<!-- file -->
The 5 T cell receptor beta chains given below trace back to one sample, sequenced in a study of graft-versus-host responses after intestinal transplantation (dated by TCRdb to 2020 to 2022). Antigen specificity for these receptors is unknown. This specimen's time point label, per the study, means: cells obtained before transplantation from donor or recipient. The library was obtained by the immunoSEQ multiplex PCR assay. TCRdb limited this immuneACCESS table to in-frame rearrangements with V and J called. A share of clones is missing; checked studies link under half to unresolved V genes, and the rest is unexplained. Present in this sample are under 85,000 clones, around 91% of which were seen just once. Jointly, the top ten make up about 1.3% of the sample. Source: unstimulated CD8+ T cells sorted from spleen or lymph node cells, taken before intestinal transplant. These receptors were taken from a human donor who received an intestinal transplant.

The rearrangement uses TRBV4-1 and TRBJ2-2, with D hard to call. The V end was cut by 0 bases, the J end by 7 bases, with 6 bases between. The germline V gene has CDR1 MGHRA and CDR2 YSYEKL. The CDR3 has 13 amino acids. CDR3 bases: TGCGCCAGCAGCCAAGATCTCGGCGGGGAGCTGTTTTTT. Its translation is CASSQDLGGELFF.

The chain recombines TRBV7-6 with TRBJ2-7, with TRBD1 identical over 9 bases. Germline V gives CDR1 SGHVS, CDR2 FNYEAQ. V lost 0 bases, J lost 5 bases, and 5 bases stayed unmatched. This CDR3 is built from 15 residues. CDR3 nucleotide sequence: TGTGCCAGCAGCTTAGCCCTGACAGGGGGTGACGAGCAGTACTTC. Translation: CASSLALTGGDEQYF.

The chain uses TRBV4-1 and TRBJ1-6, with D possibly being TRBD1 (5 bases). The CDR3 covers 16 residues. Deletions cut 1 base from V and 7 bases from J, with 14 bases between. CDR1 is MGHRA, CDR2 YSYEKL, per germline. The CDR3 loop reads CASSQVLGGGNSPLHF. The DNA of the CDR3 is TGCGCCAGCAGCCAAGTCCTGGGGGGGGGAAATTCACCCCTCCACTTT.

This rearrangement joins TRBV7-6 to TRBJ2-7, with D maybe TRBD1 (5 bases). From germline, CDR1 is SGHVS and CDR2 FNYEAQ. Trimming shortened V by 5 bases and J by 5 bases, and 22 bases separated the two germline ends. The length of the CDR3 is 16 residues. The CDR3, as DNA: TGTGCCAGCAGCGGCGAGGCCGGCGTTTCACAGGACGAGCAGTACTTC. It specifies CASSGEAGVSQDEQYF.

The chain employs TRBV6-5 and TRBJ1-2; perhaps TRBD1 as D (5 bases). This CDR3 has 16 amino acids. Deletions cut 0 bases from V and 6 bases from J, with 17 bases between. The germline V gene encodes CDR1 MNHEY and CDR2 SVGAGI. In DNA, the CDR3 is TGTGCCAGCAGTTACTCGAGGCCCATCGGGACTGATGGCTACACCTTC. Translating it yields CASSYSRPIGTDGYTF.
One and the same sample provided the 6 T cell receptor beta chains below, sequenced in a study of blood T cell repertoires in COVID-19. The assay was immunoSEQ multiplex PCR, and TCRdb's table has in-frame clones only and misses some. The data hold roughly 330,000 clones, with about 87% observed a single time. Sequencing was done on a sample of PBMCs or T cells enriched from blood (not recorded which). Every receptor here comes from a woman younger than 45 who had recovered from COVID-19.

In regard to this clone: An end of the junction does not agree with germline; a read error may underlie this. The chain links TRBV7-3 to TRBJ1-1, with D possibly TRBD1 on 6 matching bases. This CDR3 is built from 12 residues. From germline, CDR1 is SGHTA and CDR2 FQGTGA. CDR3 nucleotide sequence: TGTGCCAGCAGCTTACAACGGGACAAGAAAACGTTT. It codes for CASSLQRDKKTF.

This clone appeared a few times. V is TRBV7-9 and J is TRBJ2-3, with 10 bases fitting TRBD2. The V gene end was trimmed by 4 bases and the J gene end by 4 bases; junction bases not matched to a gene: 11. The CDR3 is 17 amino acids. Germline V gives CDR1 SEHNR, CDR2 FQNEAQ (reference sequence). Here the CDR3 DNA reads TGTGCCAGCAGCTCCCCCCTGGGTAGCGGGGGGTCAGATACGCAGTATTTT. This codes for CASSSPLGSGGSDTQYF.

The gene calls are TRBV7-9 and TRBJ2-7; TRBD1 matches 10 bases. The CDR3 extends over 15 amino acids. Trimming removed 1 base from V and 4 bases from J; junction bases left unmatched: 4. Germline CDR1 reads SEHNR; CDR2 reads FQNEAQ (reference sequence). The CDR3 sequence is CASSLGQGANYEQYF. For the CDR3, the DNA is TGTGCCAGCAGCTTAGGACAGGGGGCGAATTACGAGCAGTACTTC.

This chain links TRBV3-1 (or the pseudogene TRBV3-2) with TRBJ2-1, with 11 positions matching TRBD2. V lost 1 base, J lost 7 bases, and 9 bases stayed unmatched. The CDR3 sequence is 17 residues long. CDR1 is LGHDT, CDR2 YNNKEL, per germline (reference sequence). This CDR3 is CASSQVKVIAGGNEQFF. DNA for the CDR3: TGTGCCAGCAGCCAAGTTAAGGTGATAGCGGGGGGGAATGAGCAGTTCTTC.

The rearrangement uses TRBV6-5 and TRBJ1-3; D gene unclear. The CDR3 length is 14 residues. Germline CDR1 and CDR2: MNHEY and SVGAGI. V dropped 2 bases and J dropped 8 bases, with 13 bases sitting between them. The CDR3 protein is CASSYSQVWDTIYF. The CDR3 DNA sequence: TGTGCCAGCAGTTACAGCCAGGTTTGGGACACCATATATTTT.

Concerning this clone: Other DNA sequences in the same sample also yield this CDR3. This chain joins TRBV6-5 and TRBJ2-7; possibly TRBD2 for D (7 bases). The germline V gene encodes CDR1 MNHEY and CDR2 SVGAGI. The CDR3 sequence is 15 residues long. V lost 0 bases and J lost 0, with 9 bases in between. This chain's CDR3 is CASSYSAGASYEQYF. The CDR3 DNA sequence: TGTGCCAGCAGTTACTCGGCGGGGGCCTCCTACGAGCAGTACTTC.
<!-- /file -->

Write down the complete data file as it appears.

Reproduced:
The 5 T cell receptor beta chains given below trace back to one sample, sequenced in a study of graft-versus-host responses after intestinal transplantation (dated by TCRdb to 2020 to 2022). Antigen specificity for these receptors is unknown. This specimen's time point label, per the study, means: cells obtained before transplantation from donor or recipient. The library was obtained by the immunoSEQ multiplex PCR assay. TCRdb limited this immuneACCESS table to in-frame rearrangements with V and J called. A share of clones is missing; checked studies link under half to unresolved V genes, and the rest is unexplained. Present in this sample are under 85,000 clones, around 91% of which were seen just once. Jointly, the top ten make up about 1.3% of the sample. Source: unstimulated CD8+ T cells sorted from spleen or lymph node cells, taken before intestinal transplant. These receptors were taken from a human donor who received an intestinal transplant.

The rearrangement uses TRBV4-1 and TRBJ2-2, with D hard to call. The V end was cut by 0 bases, the J end by 7 bases, with 6 bases between. The germline V gene has CDR1 MGHRA and CDR2 YSYEKL. The CDR3 has 13 amino acids. CDR3 bases: TGCGCCAGCAGCCAAGATCTCGGCGGGGAGCTGTTTTTT. Its translation is CASSQDLGGELFF.

The chain recombines TRBV7-6 with TRBJ2-7, with TRBD1 identical over 9 bases. Germline V gives CDR1 SGHVS, CDR2 FNYEAQ. V lost 0 bases, J lost 5 bases, and 5 bases stayed unmatched. This CDR3 is built from 15 residues. CDR3 nucleotide sequence: TGTGCCAGCAGCTTAGCCCTGACAGGGGGTGACGAGCAGTACTTC. Translation: CASSLALTGGDEQYF.

The chain uses TRBV4-1 and TRBJ1-6, with D possibly being TRBD1 (5 bases). The CDR3 covers 16 residues. Deletions cut 1 base from V and 7 bases from J, with 14 bases between. CDR1 is MGHRA, CDR2 YSYEKL, per germline. The CDR3 loop reads CASSQVLGGGNSPLHF. The DNA of the CDR3 is TGCGCCAGCAGCCAAGTCCTGGGGGGGGGAAATTCACCCCTCCACTTT.

This rearrangement joins TRBV7-6 to TRBJ2-7, with D maybe TRBD1 (5 bases). From germline, CDR1 is SGHVS and CDR2 FNYEAQ. Trimming shortened V by 5 bases and J by 5 bases, and 22 bases separated the two germline ends. The length of the CDR3 is 16 residues. The CDR3, as DNA: TGTGCCAGCAGCGGCGAGGCCGGCGTTTCACAGGACGAGCAGTACTTC. It specifies CASSGEAGVSQDEQYF.

The chain employs TRBV6-5 and TRBJ1-2; perhaps TRBD1 as D (5 bases). This CDR3 has 16 amino acids. Deletions cut 0 bases from V and 6 bases from J, with 17 bases between. The germline V gene encodes CDR1 MNHEY and CDR2 SVGAGI. In DNA, the CDR3 is TGTGCCAGCAGTTACTCGAGGCCCATCGGGACTGATGGCTACACCTTC. Translating it yields CASSYSRPIGTDGYTF.
One and the same sample provided the 6 T cell receptor beta chains below, sequenced in a study of blood T cell repertoires in COVID-19. The assay was immunoSEQ multiplex PCR, and TCRdb's table has in-frame clones only and misses some. The data hold roughly 330,000 clones, with about 87% observed a single time. Sequencing was done on a sample of PBMCs or T cells enriched from blood (not recorded which). Every receptor here comes from a woman younger than 45 who had recovered from COVID-19.

In regard to this clone: An end of the junction does not agree with germline; a read error may underlie this. The chain links TRBV7-3 to TRBJ1-1, with D possibly TRBD1 on 6 matching bases. This CDR3 is built from 12 residues. From germline, CDR1 is SGHTA and CDR2 FQGTGA. CDR3 nucleotide sequence: TGTGCCAGCAGCTTACAACGGGACAAGAAAACGTTT. It codes for CASSLQRDKKTF.

This clone appeared a few times. V is TRBV7-9 and J is TRBJ2-3, with 10 bases fitting TRBD2. The V gene end was trimmed by 4 bases and the J gene end by 4 bases; junction bases not matched to a gene: 11. The CDR3 is 17 amino acids. Germline V gives CDR1 SEHNR, CDR2 FQNEAQ (reference sequence). Here the CDR3 DNA reads TGTGCCAGCAGCTCCCCCCTGGGTAGCGGGGGGTCAGATACGCAGTATTTT. This codes for CASSSPLGSGGSDTQYF.

The gene calls are TRBV7-9 and TRBJ2-7; TRBD1 matches 10 bases. The CDR3 extends over 15 amino acids. Trimming removed 1 base from V and 4 bases from J; junction bases left unmatched: 4. Germline CDR1 reads SEHNR; CDR2 reads FQNEAQ (reference sequence). The CDR3 sequence is CASSLGQGANYEQYF. For the CDR3, the DNA is TGTGCCAGCAGCTTAGGACAGGGGGCGAATTACGAGCAGTACTTC.

This chain links TRBV3-1 (or the pseudogene TRBV3-2) with TRBJ2-1, with 11 positions matching TRBD2. V lost 1 base, J lost 7 bases, and 9 bases stayed unmatched. The CDR3 sequence is 17 residues long. CDR1 is LGHDT, CDR2 YNNKEL, per germline (reference sequence). This CDR3 is CASSQVKVIAGGNEQFF. DNA for the CDR3: TGTGCCAGCAGCCAAGTTAAGGTGATAGCGGGGGGGAATGAGCAGTTCTTC.

The rearrangement uses TRBV6-5 and TRBJ1-3; D gene unclear. The CDR3 length is 14 residues. Germline CDR1 and CDR2: MNHEY and SVGAGI. V dropped 2 bases and J dropped 8 bases, with 13 bases sitting between them. The CDR3 protein is CASSYSQVWDTIYF. The CDR3 DNA sequence: TGTGCCAGCAGTTACAGCCAGGTTTGGGACACCATATATTTT.

Concerning this clone: Other DNA sequences in the same sample also yield this CDR3. This chain joins TRBV6-5 and TRBJ2-7; possibly TRBD2 for D (7 bases). The germline V gene encodes CDR1 MNHEY and CDR2 SVGAGI. The CDR3 sequence is 15 residues long. V lost 0 bases and J lost 0, with 9 bases in between. This chain's CDR3 is CASSYSAGASYEQYF. The CDR3 DNA sequence: TGTGCCAGCAGTTACTCGGCGGGGGCCTCCTACGAGCAGTACTTC.